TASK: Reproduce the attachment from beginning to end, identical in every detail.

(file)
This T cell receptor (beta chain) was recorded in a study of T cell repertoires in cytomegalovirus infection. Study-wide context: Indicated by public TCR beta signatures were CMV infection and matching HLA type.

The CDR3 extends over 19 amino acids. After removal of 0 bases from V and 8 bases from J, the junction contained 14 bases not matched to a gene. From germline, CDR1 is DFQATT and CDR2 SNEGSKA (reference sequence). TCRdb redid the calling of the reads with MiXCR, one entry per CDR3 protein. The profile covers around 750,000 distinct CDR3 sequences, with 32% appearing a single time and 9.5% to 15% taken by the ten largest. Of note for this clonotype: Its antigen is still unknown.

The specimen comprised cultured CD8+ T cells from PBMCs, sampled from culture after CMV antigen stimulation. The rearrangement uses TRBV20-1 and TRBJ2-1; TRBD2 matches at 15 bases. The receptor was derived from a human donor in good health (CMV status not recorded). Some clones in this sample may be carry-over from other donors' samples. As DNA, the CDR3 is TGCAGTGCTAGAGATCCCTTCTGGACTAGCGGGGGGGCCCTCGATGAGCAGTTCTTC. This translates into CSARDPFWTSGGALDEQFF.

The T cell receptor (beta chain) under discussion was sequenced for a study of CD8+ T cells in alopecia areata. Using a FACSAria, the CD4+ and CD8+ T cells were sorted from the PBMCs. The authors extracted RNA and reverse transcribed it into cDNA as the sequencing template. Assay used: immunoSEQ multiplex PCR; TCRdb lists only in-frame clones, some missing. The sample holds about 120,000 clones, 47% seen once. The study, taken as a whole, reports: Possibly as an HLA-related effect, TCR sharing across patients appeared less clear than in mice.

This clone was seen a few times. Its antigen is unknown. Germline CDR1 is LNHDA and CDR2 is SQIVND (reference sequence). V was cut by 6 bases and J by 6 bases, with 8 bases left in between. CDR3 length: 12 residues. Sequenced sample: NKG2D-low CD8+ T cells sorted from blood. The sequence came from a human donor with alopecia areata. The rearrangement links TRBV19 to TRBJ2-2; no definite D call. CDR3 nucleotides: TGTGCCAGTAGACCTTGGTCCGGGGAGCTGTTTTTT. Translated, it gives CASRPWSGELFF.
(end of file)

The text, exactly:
This T cell receptor (beta chain) was recorded in a study of T cell repertoires in cytomegalovirus infection. Study-wide context: Indicated by public TCR beta signatures were CMV infection and matching HLA type.

The CDR3 extends over 19 amino acids. After removal of 0 bases from V and 8 bases from J, the junction contained 14 bases not matched to a gene. From germline, CDR1 is DFQATT and CDR2 SNEGSKA (reference sequence). TCRdb redid the calling of the reads with MiXCR, one entry per CDR3 protein. The profile covers around 750,000 distinct CDR3 sequences, with 32% appearing a single time and 9.5% to 15% taken by the ten largest. Of note for this clonotype: Its antigen is still unknown.

The specimen comprised cultured CD8+ T cells from PBMCs, sampled from culture after CMV antigen stimulation. The rearrangement uses TRBV20-1 and TRBJ2-1; TRBD2 matches at 15 bases. The receptor was derived from a human donor in good health (CMV status not recorded). Some clones in this sample may be carry-over from other donors' samples. As DNA, the CDR3 is TGCAGTGCTAGAGATCCCTTCTGGACTAGCGGGGGGGCCCTCGATGAGCAGTTCTTC. This translates into CSARDPFWTSGGALDEQFF.

The T cell receptor (beta chain) under discussion was sequenced for a study of CD8+ T cells in alopecia areata. Using a FACSAria, the CD4+ and CD8+ T cells were sorted from the PBMCs. The authors extracted RNA and reverse transcribed it into cDNA as the sequencing template. Assay used: immunoSEQ multiplex PCR; TCRdb lists only in-frame clones, some missing. The sample holds about 120,000 clones, 47% seen once. The study, taken as a whole, reports: Possibly as an HLA-related effect, TCR sharing across patients appeared less clear than in mice.

This clone was seen a few times. Its antigen is unknown. Germline CDR1 is LNHDA and CDR2 is SQIVND (reference sequence). V was cut by 6 bases and J by 6 bases, with 8 bases left in between. CDR3 length: 12 residues. Sequenced sample: NKG2D-low CD8+ T cells sorted from blood. The sequence came from a human donor with alopecia areata. The rearrangement links TRBV19 to TRBJ2-2; no definite D call. CDR3 nucleotides: TGTGCCAGTAGACCTTGGTCCGGGGAGCTGTTTTTT. Translated, it gives CASRPWSGELFF.